Between two worlds

I’ve been bedridden this entire past week with what I believe might have been the flu.  Dry cough, fever of 103, body aches; I felt awful.  Tuesday was the height of my fever, at which I felt delirious at one point, and being unable to read or do anything of substance, I decided I’d watch Brooklyn on Netflix.

Before I left Baltimore for Ireland this past summer, I saw that it would be screened in Mount Vernon Place during their summer movie series.  I was really interested to see it, but unfortunately (maybe fortunately, as you will understand later) it wasn’t scheduled to be shown until after I had left.  Forgotten for about a month, I came across a copy of the book on which it was based, written by Colm Toibin,at the Mecca of new/used bookstores, Chapters, in Dublin.  This writer, I’d been hearing, was being hailed as one of Ireland’s best contemporary authors.  So, I decided to pick it up.

I must say, I didn’t find anything spectacular about the writing, in style or in prose, but it was a good story and one I easily engaged with.  I try to throw in “fluff” novels in between my heavier reading, reading that can tedious to get through at times but ultimately challenges and inspires me.  I tend to dog ear pages in books I’m reading that have insightful or meaningful quotes.  Some of my books have dozens of these little folded corners.  This one has none.

While Molly was here and we were away in Limerick, we touched upon the subject of literature and I asked if she had read Brooklyn.  She wasn’t aware that it was a book first but highly recommended the movie.  I’m usually very skeptical about what other people consider a good movie, but she sold me talking about the director’s use of light to color the moods and scenery.  I decided I would give it a try.

Aside from the fact the cinematography was beautifully done, the character selection was perfect; the acting was realistic which made it relatable.  And while the movie stayed very true to the book, I found that it resonated with me in a much deeper way.  I think there are certain things films can portray that the written word cannot; it was those moments of silence at the family dinner table before she left, her departure on the boat.  Moments that I myself could relate to yet, at the time they occurred, also could not verbalize.

I found myself sobbing through the entirety of the movie because I genuinely felt for the main character Eilis and understood the whirlwind of emotions she was facing and, looking outside the parameters of the film, would always face due to her choice to leave her old life in Ireland.  I felt that the overarching theme of the movie was about being stuck between two worlds: one that holds your family and familiar friends and surroundings, and the other filled with adventure and change.  This is where I find myself.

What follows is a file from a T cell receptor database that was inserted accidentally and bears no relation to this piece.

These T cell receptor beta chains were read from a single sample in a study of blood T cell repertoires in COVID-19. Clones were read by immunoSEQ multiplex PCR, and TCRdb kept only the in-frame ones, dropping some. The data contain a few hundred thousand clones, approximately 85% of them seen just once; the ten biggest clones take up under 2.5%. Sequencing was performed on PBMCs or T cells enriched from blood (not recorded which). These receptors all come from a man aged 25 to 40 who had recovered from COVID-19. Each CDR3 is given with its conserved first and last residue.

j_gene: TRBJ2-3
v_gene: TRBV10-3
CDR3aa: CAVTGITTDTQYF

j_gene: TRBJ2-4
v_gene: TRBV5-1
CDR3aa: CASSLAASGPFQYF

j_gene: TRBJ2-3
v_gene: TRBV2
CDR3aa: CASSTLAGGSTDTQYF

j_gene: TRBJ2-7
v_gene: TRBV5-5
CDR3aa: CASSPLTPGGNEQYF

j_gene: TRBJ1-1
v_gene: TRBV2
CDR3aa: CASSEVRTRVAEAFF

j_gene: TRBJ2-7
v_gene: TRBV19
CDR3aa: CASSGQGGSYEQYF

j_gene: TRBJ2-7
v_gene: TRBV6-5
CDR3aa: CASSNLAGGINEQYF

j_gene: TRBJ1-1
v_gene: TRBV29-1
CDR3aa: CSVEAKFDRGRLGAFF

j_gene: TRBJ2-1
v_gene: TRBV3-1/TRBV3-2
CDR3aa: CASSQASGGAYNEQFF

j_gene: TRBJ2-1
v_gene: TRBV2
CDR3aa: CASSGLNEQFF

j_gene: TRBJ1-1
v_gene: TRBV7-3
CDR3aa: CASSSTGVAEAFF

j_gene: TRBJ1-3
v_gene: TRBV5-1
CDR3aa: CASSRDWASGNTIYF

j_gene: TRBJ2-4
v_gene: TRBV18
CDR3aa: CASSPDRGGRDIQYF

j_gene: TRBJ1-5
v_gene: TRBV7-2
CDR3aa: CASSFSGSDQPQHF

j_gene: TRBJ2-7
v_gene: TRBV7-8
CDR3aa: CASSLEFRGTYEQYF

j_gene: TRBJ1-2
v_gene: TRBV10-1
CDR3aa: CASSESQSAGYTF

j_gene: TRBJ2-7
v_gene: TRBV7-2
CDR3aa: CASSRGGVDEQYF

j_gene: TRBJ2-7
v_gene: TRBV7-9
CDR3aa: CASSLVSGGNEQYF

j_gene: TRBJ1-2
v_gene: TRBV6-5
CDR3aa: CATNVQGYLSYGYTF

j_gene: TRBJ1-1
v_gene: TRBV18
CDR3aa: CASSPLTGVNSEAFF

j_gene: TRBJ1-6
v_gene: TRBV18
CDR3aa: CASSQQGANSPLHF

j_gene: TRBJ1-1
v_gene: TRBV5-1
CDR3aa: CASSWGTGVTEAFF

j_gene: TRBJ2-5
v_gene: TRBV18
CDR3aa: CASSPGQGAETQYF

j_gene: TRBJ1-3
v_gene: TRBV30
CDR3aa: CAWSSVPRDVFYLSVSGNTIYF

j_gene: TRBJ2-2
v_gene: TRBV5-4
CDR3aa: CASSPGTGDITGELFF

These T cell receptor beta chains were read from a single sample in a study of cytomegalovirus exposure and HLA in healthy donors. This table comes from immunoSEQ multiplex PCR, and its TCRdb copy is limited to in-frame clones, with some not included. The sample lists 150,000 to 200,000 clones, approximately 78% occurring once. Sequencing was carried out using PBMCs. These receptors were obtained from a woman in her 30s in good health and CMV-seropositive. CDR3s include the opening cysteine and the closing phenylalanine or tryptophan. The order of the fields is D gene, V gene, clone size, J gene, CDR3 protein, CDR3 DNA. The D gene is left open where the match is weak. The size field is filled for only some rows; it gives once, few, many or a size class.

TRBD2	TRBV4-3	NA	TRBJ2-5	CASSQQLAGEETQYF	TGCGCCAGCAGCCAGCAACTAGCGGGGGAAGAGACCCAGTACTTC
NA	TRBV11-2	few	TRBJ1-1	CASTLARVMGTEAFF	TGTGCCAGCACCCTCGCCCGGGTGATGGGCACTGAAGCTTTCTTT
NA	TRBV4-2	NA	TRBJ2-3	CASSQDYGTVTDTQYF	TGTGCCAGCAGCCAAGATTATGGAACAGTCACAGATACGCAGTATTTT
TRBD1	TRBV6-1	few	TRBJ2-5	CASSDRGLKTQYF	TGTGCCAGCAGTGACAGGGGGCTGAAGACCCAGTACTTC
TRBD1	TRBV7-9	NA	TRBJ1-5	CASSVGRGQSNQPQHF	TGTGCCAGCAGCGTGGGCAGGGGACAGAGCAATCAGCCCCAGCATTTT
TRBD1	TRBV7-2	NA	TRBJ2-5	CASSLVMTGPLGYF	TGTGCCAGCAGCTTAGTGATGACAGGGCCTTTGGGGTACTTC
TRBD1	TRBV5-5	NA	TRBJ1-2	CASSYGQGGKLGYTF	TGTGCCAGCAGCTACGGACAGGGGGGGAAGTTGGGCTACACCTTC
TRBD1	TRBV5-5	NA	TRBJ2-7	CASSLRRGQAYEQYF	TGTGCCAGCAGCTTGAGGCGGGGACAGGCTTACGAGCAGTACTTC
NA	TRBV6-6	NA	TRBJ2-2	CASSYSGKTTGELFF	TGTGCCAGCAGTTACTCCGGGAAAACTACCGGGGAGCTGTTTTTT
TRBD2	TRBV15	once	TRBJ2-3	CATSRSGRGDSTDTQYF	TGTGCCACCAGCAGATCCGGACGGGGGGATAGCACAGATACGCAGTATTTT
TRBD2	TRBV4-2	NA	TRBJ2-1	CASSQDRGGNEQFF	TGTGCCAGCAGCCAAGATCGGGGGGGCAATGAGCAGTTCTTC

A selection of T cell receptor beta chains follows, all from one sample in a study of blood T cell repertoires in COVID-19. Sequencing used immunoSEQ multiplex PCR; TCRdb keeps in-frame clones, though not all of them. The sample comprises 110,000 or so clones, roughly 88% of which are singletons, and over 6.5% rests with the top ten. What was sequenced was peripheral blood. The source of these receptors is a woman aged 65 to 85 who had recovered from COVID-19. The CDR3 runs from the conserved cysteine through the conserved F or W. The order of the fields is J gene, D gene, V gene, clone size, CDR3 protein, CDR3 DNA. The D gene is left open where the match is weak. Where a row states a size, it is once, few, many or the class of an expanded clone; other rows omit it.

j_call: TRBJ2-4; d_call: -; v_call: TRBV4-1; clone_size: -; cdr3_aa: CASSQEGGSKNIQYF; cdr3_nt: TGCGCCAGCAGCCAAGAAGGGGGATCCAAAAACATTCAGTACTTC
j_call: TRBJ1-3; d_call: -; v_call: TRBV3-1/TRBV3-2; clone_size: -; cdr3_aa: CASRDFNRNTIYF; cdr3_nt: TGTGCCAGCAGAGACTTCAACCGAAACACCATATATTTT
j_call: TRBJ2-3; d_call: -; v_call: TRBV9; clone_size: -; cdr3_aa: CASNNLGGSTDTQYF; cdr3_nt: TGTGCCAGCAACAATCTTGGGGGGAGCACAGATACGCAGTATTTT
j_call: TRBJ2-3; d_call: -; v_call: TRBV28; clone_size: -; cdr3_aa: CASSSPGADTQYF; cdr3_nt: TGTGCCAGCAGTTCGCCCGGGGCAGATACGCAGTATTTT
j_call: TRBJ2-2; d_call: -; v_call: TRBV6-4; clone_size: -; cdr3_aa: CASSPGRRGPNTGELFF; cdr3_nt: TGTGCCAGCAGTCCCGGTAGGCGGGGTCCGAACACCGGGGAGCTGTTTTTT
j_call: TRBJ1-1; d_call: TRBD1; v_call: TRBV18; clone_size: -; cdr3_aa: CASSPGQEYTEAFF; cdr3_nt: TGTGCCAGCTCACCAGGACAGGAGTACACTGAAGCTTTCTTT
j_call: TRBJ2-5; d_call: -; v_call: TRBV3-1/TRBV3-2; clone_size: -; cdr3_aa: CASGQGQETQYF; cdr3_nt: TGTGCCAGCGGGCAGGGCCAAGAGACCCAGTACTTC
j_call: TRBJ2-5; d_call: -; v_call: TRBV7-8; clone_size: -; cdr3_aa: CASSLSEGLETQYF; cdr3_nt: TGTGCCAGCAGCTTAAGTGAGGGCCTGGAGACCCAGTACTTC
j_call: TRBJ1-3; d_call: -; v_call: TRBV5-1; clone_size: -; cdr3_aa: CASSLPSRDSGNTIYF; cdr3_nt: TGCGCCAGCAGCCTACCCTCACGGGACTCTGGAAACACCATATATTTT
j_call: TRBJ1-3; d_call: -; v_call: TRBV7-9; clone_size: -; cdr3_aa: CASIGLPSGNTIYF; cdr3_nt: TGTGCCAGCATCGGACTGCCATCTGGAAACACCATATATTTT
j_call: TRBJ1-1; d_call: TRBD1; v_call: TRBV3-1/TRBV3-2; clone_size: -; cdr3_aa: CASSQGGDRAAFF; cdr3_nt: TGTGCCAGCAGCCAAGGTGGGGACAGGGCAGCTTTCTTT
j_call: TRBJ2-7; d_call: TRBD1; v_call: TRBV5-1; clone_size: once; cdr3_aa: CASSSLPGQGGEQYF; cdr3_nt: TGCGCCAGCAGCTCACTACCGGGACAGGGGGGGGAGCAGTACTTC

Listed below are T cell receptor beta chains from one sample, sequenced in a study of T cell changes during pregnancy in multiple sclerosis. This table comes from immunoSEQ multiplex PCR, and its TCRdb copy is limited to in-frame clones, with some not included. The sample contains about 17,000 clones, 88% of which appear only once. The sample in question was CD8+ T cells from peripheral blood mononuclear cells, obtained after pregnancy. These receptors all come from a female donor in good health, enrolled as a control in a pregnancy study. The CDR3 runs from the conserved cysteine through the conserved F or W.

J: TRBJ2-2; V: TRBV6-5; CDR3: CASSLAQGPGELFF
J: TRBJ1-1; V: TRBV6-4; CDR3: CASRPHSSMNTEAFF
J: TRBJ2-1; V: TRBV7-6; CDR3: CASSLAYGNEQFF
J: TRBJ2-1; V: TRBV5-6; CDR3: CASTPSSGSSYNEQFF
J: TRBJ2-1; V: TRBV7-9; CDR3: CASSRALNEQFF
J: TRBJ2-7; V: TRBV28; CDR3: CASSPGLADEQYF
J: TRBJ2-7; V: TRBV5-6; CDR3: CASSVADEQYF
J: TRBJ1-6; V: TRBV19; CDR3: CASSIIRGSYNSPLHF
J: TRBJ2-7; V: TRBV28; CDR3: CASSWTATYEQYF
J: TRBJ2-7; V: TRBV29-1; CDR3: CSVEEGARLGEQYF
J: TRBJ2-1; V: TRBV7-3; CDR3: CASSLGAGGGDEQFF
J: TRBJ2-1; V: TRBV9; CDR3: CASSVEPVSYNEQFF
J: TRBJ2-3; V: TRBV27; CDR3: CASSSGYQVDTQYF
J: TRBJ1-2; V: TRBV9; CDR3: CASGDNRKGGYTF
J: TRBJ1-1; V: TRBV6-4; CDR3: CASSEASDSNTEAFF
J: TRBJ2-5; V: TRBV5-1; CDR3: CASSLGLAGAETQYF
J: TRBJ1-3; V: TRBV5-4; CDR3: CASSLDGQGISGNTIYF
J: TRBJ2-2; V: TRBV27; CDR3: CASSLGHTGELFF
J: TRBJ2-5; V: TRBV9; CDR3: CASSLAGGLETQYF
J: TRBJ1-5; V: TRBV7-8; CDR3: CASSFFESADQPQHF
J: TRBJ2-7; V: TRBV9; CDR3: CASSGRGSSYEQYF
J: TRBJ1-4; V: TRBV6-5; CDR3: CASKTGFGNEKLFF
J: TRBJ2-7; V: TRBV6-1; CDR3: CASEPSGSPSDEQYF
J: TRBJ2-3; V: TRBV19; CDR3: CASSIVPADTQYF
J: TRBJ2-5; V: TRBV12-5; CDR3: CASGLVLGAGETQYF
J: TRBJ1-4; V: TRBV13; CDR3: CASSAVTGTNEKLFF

Before I left for Spain in 2014, I remember standing in the driveway of my Grandma’s house with my Mom.  She looked at me, confused, as my lower lip quivered and my eyes filled with tears.  “What’s wrong?” She asked, brows knitted.  As I moved forward to hug her, I said the only thing that could explain how I was feeling: “I don’t know.”

Leaving home, or my idea of home, is as painful to me as staying.  I’m not meant to be caged; routine and familiarity are the bars that hold me captive.  But, that doesn’t mean that leaving everything behind is easy.  On the contrary, the act of saying that last goodbye each time I leave lets loose what I can only describe as a black tornado of regret in my gut that threatens to rip me apart.  I’m acutely aware of the pain I cause my family and friends, but at the same time I know I am saving myself from the same feeling.  In this scenario, I always spare myself.

I’ve been struggling a lot lately with the prospect of the future.  Next week is the last week of classes before we go into finals.  I would be naive to think that the spring term won’t go by just as fast.  Before I know it, I’ll have to make some tough decisions regarding where I’ll go next and what I’ll do.  I have several ideas but don’t know which one is right yet.  All the time though, I struggle with this feeling of being torn between two worlds.  I want to do right by the people who want me home, but I have to be loyal to myself and what I understand about my precarious search for happiness.

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